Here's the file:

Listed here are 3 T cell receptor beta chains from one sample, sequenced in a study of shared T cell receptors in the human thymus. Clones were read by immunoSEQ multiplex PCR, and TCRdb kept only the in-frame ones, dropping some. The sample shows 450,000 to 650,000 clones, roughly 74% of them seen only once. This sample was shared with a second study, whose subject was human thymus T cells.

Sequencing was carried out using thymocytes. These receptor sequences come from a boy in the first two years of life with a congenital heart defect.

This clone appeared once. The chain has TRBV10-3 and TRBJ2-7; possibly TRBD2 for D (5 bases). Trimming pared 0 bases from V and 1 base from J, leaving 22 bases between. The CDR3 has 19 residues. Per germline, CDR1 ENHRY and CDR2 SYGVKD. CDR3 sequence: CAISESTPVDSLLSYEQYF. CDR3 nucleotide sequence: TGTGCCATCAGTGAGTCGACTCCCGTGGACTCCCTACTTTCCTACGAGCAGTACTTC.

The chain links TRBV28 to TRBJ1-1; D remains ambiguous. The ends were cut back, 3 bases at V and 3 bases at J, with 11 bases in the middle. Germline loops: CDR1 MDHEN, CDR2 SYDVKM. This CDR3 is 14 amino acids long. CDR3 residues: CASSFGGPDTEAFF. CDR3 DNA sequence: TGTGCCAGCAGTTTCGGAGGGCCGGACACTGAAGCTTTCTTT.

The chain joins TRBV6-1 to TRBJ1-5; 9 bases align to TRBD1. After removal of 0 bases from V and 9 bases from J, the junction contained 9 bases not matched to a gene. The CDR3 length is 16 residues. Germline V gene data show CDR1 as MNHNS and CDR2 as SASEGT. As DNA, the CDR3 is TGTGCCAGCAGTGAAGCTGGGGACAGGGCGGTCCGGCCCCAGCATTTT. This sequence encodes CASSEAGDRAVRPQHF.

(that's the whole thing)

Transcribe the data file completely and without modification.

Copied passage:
Listed here are 3 T cell receptor beta chains from one sample, sequenced in a study of shared T cell receptors in the human thymus. Clones were read by immunoSEQ multiplex PCR, and TCRdb kept only the in-frame ones, dropping some. The sample shows 450,000 to 650,000 clones, roughly 74% of them seen only once. This sample was shared with a second study, whose subject was human thymus T cells.

Sequencing was carried out using thymocytes. These receptor sequences come from a boy in the first two years of life with a congenital heart defect.

This clone appeared once. The chain has TRBV10-3 and TRBJ2-7; possibly TRBD2 for D (5 bases). Trimming pared 0 bases from V and 1 base from J, leaving 22 bases between. The CDR3 has 19 residues. Per germline, CDR1 ENHRY and CDR2 SYGVKD. CDR3 sequence: CAISESTPVDSLLSYEQYF. CDR3 nucleotide sequence: TGTGCCATCAGTGAGTCGACTCCCGTGGACTCCCTACTTTCCTACGAGCAGTACTTC.

The chain links TRBV28 to TRBJ1-1; D remains ambiguous. The ends were cut back, 3 bases at V and 3 bases at J, with 11 bases in the middle. Germline loops: CDR1 MDHEN, CDR2 SYDVKM. This CDR3 is 14 amino acids long. CDR3 residues: CASSFGGPDTEAFF. CDR3 DNA sequence: TGTGCCAGCAGTTTCGGAGGGCCGGACACTGAAGCTTTCTTT.

The chain joins TRBV6-1 to TRBJ1-5; 9 bases align to TRBD1. After removal of 0 bases from V and 9 bases from J, the junction contained 9 bases not matched to a gene. The CDR3 length is 16 residues. Germline V gene data show CDR1 as MNHNS and CDR2 as SASEGT. As DNA, the CDR3 is TGTGCCAGCAGTGAAGCTGGGGACAGGGCGGTCCGGCCCCAGCATTTT. This sequence encodes CASSEAGDRAVRPQHF.